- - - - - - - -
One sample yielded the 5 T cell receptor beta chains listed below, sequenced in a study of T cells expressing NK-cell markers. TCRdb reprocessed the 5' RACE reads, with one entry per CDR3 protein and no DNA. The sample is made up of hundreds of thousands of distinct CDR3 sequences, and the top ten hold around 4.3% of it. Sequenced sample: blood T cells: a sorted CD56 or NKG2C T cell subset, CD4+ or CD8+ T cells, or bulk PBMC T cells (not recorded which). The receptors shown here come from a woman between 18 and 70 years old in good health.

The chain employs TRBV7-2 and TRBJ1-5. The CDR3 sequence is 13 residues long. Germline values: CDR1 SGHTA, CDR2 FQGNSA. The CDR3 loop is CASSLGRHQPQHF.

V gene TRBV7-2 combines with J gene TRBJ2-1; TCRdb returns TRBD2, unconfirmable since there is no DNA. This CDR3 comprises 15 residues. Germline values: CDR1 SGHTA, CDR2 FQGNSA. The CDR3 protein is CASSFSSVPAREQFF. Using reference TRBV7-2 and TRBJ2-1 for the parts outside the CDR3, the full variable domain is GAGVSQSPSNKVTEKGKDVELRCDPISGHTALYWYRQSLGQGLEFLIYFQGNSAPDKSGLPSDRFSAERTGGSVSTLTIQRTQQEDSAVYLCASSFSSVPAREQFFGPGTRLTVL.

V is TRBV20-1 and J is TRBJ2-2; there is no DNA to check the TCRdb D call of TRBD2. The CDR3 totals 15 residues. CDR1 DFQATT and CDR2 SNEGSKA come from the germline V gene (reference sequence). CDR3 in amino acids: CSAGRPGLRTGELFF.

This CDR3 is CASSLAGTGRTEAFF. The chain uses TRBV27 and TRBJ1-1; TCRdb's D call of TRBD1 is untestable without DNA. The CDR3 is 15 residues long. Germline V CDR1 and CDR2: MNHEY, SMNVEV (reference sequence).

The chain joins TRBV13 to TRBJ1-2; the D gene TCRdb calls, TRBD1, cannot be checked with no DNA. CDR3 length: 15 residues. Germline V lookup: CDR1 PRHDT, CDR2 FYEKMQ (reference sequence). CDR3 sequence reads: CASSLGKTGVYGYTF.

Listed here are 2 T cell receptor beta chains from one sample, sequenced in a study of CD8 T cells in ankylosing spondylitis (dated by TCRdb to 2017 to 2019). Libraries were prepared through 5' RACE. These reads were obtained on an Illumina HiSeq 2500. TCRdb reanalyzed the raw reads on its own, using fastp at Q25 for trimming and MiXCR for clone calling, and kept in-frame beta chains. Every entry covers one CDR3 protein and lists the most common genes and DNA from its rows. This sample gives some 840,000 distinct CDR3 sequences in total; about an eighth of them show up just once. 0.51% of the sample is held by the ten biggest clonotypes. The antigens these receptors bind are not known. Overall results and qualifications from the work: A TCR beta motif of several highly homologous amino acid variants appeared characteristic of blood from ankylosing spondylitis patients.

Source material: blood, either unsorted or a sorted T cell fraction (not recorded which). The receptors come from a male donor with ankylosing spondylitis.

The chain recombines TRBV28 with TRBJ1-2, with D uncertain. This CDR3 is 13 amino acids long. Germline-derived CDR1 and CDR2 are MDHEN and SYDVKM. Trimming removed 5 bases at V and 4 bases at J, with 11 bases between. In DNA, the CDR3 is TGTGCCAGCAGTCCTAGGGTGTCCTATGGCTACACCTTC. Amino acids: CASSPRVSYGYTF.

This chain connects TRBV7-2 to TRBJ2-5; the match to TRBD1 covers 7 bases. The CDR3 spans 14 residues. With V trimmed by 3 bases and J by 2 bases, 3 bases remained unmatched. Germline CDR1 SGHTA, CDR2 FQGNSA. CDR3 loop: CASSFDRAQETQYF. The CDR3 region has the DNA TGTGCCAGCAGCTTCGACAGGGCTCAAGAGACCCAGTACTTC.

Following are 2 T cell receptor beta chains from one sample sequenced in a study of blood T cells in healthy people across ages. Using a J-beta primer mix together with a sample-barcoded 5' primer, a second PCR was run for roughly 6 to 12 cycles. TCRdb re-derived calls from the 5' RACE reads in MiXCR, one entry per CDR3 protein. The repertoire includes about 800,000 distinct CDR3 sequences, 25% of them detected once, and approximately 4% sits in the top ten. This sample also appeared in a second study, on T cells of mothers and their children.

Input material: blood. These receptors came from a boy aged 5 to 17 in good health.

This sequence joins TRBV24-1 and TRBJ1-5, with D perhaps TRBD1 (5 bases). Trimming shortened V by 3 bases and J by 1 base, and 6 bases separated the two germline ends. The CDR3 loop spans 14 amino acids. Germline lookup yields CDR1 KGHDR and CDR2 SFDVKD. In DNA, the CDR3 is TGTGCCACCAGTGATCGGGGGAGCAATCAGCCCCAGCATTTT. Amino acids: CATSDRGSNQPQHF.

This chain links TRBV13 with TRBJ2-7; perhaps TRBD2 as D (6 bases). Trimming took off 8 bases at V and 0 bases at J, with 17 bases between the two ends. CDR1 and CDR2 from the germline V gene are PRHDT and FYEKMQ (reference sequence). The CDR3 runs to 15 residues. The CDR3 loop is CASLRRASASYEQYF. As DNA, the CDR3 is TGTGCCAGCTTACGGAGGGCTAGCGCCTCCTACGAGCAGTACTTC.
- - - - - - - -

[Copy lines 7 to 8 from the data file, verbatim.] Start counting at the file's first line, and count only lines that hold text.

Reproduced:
Listed here are 2 T cell receptor beta chains from one sample, sequenced in a study of CD8 T cells in ankylosing spondylitis (dated by TCRdb to 2017 to 2019). Libraries were prepared through 5' RACE. These reads were obtained on an Illumina HiSeq 2500. TCRdb reanalyzed the raw reads on its own, using fastp at Q25 for trimming and MiXCR for clone calling, and kept in-frame beta chains. Every entry covers one CDR3 protein and lists the most common genes and DNA from its rows. This sample gives some 840,000 distinct CDR3 sequences in total; about an eighth of them show up just once. 0.51% of the sample is held by the ten biggest clonotypes. The antigens these receptors bind are not known. Overall results and qualifications from the work: A TCR beta motif of several highly homologous amino acid variants appeared characteristic of blood from ankylosing spondylitis patients.

Source material: blood, either unsorted or a sorted T cell fraction (not recorded which). The receptors come from a male donor with ankylosing spondylitis.